The class action lawsuit, aimed at sugary soft drinks in schools, will be filed imminently in the northern US state, BeverageDaily.com has learnt.
Lawyers bringing the suit said they also planned to launch legal action in other states soon afterwards.
They will target bottlers of soft drinks and allege that these companies were negligent and violated consumer protection laws by establishing so-called 'pouring rights' supply contracts with schools.
School boards in the area have been informed of their potential involvement in proceedings, which will inevitably touch on the processes by which soft drinks firms sealed supply deals with schools.
Professors Richard Daynard and John Banzhaf, both of whom have already taken on the tobacco giants in court, are leading the charge against soft drinks bottlers.
Daynard said of soft drinks: "We have a product that has been shown to make a material contribution to childhood and adolescent obesity and we have it in schools where the kids are required to be for six or seven hours per day."
Nearly half of all US schools had an exclusive, so-called 'pouring rights' contract with a beverage company in the 2003-04 school year, according to a report published by the US Government Accountability Office last August.
A loose network of around 20 lawyers, nutritionists and campaigners have been sharing information for possible litigation against soft drink firms since autumn 2004, said one source close to the issue.
The initial action in Massachusetts will put the state at the centre of America's battle against obesity. The House of Representatives there has been preparing to vote on a proposal to ban all junk food, including fizzy soft drinks, from schools.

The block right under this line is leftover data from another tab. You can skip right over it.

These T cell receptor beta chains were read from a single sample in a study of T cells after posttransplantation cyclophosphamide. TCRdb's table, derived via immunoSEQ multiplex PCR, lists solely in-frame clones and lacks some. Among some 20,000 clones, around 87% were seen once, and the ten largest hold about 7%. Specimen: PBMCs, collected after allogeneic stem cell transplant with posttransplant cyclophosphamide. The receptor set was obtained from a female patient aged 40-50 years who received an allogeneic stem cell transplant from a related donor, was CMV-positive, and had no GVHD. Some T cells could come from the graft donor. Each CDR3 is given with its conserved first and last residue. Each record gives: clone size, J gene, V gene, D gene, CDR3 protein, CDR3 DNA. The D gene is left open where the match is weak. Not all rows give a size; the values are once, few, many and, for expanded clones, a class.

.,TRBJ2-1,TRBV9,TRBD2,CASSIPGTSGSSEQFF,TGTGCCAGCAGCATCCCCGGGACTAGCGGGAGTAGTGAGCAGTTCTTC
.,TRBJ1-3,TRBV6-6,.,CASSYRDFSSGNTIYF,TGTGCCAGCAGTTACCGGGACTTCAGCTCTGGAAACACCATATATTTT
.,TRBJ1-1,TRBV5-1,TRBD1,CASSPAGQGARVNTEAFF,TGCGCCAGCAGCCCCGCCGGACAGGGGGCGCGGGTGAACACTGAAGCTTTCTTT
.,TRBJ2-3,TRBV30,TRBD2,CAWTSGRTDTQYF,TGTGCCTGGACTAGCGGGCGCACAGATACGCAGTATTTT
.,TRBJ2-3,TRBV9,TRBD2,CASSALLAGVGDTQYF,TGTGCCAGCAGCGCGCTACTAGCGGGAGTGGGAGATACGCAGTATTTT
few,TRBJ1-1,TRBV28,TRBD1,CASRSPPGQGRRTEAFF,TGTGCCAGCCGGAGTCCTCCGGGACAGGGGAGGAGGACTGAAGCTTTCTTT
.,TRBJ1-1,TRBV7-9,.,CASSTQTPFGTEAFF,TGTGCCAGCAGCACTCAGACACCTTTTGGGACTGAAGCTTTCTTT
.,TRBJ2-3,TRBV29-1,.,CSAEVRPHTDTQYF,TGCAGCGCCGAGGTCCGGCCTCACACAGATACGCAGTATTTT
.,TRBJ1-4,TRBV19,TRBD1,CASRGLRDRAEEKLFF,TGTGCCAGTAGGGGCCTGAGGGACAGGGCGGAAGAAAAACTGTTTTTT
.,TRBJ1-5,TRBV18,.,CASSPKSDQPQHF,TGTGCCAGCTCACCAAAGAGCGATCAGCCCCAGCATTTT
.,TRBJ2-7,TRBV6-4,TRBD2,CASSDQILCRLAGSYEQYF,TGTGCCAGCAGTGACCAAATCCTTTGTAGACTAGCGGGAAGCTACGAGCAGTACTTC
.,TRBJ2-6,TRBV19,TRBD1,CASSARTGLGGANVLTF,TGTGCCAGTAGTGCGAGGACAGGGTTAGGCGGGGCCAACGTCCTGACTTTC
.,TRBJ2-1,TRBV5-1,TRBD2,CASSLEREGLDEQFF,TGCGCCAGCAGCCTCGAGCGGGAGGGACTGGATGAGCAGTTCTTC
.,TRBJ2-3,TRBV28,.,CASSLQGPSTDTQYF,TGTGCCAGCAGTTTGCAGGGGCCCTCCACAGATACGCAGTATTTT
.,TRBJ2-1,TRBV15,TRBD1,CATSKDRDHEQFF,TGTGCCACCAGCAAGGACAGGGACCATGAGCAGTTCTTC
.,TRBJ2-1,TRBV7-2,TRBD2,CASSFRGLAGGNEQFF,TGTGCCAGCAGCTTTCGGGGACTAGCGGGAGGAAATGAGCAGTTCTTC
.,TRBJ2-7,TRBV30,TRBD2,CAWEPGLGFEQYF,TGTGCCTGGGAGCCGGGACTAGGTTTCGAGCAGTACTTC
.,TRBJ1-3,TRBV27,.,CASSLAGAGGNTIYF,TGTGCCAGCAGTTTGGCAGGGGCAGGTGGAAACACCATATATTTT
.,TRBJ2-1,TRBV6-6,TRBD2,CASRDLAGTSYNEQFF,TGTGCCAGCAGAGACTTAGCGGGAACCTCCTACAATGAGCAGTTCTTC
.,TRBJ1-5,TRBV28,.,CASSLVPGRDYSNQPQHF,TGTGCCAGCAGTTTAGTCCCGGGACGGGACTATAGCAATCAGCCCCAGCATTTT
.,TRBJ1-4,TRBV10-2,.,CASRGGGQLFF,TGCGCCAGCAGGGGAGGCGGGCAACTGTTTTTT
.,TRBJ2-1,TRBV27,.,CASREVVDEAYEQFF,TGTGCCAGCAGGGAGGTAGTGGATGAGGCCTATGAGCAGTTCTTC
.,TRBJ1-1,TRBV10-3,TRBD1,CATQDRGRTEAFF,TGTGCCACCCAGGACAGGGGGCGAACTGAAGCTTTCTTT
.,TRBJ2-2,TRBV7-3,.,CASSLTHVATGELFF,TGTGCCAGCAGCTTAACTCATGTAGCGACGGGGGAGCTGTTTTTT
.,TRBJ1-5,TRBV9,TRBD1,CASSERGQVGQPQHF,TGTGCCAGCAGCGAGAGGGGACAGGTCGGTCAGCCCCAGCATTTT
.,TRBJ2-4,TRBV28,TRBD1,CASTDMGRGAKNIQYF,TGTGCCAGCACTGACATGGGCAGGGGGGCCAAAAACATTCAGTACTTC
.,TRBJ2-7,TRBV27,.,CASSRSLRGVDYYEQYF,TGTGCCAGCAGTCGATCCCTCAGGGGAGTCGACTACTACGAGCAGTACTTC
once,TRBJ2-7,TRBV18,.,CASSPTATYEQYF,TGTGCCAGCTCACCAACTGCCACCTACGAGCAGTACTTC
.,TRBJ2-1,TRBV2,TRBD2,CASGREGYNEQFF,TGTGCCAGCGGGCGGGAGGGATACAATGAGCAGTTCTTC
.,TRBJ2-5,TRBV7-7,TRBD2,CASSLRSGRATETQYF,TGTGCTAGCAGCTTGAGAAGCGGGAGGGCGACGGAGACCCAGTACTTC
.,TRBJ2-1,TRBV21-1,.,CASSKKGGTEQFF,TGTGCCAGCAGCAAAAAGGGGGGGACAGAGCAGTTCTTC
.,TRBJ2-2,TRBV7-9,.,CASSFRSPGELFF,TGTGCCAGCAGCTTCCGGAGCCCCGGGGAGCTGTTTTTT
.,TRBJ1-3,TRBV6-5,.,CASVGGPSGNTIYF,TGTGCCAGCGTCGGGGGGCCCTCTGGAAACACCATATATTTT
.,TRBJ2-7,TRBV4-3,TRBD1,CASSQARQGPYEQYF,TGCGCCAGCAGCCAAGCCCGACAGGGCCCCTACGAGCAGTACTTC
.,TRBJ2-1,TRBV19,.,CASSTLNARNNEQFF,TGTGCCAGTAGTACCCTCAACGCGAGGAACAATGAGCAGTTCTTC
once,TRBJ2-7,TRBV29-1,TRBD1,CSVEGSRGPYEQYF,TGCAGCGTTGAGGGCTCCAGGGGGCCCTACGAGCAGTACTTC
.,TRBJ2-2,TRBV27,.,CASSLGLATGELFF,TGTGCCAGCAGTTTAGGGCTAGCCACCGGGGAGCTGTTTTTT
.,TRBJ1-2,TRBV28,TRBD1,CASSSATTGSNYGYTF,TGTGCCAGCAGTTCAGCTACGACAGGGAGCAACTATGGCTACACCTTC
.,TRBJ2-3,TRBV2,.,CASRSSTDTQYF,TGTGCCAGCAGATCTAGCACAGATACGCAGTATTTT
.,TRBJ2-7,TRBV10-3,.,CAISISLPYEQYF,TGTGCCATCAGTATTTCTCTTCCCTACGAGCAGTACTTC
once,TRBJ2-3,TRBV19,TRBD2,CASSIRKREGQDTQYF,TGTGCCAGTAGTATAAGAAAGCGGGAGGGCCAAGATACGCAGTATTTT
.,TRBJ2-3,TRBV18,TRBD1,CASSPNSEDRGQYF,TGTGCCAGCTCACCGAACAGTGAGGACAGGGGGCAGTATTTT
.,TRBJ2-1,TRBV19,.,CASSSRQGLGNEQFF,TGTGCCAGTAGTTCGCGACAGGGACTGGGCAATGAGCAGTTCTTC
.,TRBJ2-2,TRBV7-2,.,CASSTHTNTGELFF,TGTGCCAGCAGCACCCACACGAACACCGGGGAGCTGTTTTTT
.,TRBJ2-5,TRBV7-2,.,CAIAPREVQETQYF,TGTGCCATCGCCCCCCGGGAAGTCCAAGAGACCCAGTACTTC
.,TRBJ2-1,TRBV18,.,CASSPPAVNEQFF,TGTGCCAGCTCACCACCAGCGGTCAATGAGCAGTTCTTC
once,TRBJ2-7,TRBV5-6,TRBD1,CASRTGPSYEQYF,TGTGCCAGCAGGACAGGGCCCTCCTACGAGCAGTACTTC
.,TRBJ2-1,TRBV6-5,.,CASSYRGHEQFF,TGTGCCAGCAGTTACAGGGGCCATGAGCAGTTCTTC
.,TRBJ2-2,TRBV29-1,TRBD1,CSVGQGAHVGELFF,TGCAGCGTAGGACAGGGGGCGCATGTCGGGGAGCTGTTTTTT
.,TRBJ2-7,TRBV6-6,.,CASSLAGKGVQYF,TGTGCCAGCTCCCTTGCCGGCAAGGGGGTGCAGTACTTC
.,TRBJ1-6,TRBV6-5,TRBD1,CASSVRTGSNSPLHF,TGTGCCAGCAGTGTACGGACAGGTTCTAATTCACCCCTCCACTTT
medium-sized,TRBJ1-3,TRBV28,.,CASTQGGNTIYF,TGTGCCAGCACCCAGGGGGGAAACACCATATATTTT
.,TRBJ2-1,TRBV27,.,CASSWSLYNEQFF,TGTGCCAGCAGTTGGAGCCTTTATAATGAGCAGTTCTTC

A similar bill has been introduced by Rhode Island and another is reportedly working its way through the state of Indiana. A total 38 states considered school nutrition bills last year, most of which included a vending machine component. At least 14 laws have now been enacted.
A recent study on the use of litigation to combat obesity, appearing in the American Journal of Preventive Medicine, said it was likely lawsuits would be needed to tackle the problem, just as they were needed against tobacco firms.
The study, part-authored by Daynard, also said: "successful litigation does not always require a victory in court; the goal of litigation can be to change public perception of an industry and ultimately to induce a change in industry practices."
The American Beverage Association (ABA), backed by Coca-Cola and PepsiCo, has attempted to head-off complaints by voluntarily banning fizzy drinks in elementary schools.
It also took on voluntary restrictions in middle and high schools, and announced just before Christmas that sales of regular soft drinks in schools dropped 24 percent between 2002 and 2004.